These responses include the introduction of a voucher scheme for tourism activities, open borders for goods and deliveries, as well as a risk-based approach to restarting marinas, production and tourism in anticipation of the summer season.
EBI also calls for “strong communication from the European Commission and national governments to inspire consumer confidence in the safety and attractiveness of maritime tourism”.
Regarding the local situation in Ireland, the IMF says it has opened channels of communication with the HSE with relation to the marine sphere “and the many issues that exist within our industry”.
And following its call for marine industry staff to be recognised as essential workers, the federation refers to its response from the office of Business Minister Heather Humphreys with a guidance list of services deemed essential.
The IMF recommends that any specific queries in relation to Covid-19 and measures to mitigate its impact on the maritime transport sector should be sent to [email protected]
“I think it is fair today that the business situation is foremost in all our minds and what we can do to continue trading, in whatever capacity, to keep the light on over the door until we come out the other said,” said chairman Paal Janson in a letter to IMF members.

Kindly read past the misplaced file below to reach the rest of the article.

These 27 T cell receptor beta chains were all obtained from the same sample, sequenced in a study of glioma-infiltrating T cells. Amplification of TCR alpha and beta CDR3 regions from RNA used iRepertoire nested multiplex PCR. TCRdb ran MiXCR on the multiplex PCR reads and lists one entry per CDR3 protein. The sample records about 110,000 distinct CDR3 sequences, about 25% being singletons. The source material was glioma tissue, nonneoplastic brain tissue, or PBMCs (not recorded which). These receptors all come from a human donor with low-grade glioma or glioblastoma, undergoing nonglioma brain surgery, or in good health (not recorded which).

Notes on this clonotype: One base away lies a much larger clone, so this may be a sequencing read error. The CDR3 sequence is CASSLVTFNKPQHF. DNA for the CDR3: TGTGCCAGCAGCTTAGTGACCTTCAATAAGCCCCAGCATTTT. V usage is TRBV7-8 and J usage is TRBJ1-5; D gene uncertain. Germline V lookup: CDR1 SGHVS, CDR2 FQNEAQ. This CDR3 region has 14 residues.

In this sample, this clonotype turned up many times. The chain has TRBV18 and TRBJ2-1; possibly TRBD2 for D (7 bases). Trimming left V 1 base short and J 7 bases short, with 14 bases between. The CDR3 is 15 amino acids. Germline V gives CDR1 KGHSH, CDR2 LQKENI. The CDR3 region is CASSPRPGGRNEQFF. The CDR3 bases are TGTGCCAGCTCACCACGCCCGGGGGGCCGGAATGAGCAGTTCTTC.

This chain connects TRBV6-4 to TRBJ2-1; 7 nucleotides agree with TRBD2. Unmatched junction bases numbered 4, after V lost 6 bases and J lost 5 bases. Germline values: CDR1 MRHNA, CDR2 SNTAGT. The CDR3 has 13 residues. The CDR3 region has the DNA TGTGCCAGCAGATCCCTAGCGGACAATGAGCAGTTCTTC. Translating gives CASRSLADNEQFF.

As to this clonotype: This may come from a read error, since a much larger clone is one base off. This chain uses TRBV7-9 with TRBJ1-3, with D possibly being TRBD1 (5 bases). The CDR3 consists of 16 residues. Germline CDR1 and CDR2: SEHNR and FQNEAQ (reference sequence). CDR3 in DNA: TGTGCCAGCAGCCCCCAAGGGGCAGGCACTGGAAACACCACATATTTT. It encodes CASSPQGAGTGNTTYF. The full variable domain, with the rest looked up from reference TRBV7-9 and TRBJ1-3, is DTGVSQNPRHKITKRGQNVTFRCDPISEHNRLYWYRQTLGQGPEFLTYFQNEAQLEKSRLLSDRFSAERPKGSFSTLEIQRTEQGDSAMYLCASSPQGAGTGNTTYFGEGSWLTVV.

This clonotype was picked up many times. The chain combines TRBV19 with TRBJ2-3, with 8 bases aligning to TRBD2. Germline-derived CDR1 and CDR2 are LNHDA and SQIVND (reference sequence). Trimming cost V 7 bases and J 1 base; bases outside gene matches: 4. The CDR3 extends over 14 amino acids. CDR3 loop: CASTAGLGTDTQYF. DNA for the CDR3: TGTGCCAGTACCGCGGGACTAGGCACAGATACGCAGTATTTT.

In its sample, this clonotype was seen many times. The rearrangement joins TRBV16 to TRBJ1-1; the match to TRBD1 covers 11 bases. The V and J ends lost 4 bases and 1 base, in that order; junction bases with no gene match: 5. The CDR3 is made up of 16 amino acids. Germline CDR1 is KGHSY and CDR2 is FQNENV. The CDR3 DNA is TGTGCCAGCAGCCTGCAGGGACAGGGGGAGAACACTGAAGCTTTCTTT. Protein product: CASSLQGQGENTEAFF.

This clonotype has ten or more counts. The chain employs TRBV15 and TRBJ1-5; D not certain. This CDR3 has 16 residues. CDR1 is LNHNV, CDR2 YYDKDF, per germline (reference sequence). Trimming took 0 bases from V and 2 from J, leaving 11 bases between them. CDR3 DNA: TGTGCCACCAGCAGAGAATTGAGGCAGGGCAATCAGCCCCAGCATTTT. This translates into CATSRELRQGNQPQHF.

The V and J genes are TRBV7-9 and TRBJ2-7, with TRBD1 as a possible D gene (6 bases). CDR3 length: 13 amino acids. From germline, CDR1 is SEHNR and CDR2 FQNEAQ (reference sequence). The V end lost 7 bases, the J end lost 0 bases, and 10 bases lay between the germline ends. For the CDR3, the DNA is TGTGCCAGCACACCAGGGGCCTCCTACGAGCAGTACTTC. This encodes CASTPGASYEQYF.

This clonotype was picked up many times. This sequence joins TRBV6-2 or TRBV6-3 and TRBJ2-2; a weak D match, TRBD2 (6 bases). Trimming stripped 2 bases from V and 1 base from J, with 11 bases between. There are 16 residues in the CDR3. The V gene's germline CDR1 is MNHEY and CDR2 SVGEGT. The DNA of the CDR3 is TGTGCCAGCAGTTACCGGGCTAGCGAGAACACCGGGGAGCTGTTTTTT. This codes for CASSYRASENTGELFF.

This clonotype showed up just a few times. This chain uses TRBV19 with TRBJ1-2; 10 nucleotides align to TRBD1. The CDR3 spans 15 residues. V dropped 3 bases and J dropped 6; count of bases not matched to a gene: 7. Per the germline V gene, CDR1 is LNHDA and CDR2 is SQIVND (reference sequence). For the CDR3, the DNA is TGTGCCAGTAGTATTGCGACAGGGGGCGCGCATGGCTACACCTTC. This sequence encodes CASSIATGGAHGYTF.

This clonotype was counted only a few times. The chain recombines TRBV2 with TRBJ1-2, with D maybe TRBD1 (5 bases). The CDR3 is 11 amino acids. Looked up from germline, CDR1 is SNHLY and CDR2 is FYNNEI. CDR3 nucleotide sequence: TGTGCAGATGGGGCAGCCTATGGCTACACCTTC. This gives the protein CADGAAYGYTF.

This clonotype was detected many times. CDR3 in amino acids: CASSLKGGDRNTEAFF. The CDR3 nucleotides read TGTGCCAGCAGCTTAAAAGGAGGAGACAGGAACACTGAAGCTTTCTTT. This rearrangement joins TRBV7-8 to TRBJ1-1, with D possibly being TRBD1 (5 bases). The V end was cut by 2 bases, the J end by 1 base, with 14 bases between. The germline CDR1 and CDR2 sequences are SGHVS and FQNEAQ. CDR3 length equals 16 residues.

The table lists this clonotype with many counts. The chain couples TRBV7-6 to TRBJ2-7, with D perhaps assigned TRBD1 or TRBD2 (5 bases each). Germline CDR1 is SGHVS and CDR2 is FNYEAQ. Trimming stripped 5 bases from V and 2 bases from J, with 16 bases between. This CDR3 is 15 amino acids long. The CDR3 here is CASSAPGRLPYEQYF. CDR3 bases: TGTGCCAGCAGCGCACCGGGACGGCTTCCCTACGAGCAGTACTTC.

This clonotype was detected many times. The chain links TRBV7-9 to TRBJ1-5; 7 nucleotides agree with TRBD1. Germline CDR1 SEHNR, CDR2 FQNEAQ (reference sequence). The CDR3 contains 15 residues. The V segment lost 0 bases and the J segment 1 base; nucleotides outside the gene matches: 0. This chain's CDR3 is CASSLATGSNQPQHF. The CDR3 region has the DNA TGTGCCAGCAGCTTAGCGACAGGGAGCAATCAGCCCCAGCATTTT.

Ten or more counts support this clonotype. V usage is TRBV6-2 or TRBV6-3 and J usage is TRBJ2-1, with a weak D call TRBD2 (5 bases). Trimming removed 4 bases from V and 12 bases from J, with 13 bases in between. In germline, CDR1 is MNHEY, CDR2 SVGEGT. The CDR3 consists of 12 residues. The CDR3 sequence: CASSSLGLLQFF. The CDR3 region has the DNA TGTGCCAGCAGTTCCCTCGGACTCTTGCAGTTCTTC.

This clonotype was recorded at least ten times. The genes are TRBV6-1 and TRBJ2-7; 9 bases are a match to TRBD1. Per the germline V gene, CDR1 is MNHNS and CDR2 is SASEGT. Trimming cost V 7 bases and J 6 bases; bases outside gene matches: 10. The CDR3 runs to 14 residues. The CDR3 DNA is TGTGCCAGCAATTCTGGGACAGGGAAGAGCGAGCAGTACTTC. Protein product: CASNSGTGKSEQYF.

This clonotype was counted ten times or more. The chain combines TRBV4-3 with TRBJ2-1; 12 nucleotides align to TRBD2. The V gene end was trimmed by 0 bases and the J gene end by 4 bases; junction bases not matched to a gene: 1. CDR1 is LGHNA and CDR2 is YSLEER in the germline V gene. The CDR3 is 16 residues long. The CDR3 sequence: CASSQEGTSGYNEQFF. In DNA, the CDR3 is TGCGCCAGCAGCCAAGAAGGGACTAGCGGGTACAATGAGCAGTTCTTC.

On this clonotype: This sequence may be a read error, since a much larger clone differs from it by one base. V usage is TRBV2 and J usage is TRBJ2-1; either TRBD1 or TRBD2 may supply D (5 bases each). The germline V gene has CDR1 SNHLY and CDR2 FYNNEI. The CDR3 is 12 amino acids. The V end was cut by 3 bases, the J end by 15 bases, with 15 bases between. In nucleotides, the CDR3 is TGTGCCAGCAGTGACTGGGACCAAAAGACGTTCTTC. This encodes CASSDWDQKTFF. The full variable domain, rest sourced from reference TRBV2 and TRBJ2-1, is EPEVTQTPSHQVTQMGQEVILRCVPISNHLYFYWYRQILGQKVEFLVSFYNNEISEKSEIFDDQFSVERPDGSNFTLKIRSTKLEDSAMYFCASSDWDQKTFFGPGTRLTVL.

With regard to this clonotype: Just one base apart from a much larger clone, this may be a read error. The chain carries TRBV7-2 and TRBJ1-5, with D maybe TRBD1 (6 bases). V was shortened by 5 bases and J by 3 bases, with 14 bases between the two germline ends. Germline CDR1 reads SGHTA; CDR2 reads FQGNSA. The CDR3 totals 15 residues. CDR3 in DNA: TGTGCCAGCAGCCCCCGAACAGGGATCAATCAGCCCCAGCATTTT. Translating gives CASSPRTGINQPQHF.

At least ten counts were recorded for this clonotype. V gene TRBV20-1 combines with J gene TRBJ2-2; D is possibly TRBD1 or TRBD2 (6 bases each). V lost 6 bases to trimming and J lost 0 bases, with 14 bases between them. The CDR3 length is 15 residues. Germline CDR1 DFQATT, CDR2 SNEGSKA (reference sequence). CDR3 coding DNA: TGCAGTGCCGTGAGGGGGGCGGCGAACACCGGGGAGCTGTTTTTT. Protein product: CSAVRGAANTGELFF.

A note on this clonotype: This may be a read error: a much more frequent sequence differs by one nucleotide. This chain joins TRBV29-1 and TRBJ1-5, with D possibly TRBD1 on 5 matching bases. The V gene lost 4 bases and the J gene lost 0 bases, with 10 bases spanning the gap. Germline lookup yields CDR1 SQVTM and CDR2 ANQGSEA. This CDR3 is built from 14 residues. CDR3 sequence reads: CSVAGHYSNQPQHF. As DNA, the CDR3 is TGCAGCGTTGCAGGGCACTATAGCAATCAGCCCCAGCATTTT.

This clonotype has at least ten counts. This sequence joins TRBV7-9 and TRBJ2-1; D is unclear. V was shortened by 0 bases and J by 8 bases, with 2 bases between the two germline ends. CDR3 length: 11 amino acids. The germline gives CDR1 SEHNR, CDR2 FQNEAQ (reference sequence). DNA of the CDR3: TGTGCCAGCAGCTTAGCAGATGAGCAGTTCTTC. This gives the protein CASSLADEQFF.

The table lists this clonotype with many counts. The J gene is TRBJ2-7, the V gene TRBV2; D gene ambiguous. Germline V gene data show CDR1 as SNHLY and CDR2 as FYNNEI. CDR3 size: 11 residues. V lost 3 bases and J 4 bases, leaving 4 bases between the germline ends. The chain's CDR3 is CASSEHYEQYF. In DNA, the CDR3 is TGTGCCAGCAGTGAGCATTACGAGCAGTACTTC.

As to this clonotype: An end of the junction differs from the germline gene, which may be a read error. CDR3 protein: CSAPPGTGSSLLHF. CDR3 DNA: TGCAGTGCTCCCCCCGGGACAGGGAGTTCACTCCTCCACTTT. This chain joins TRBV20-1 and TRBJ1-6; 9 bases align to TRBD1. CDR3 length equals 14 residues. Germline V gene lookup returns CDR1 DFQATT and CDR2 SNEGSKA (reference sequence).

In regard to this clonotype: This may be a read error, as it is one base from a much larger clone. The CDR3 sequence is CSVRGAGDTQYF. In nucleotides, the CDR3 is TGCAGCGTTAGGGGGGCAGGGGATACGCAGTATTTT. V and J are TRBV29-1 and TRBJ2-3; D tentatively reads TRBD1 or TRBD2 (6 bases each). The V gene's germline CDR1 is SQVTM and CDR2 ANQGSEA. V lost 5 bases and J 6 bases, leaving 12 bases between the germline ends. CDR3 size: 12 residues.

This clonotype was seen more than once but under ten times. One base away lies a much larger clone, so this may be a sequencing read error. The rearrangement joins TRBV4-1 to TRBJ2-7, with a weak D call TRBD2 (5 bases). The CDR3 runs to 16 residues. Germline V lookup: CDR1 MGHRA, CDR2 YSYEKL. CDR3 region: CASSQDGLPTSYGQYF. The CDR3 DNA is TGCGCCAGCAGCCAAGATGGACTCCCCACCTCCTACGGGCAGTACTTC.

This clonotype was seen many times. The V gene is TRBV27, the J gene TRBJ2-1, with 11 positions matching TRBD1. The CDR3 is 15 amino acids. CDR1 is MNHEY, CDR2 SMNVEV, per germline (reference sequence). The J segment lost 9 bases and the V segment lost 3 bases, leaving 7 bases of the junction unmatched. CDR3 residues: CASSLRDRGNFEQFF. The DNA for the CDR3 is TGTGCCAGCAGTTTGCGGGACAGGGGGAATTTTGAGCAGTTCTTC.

In the meantime, the IMF says it is in regular contact with industry associations, as well as marina owners and operators, the world over “in an effort to understand the issues that marine industries in other countries are going through and any relevance that may have to us in Ireland”.
Janson added: “The federation will continue to work on [members’] behalf and do whatever it can to support its members and help them through this difficult time.”
The EBI policy paper is attached below.
The RNLI’s chief executive, Mark Dowie, said he will take a 50% pay cut to help the storm caused by the coronavirus.
And the charity that saves lives at sea is also planning to put some 30% of staff on furlough over the next few weeks.
In a statement, Dowie said: “The coronavirus outbreak is testing many charities and emergency services across the UK and Ireland, and the RNLI is no different.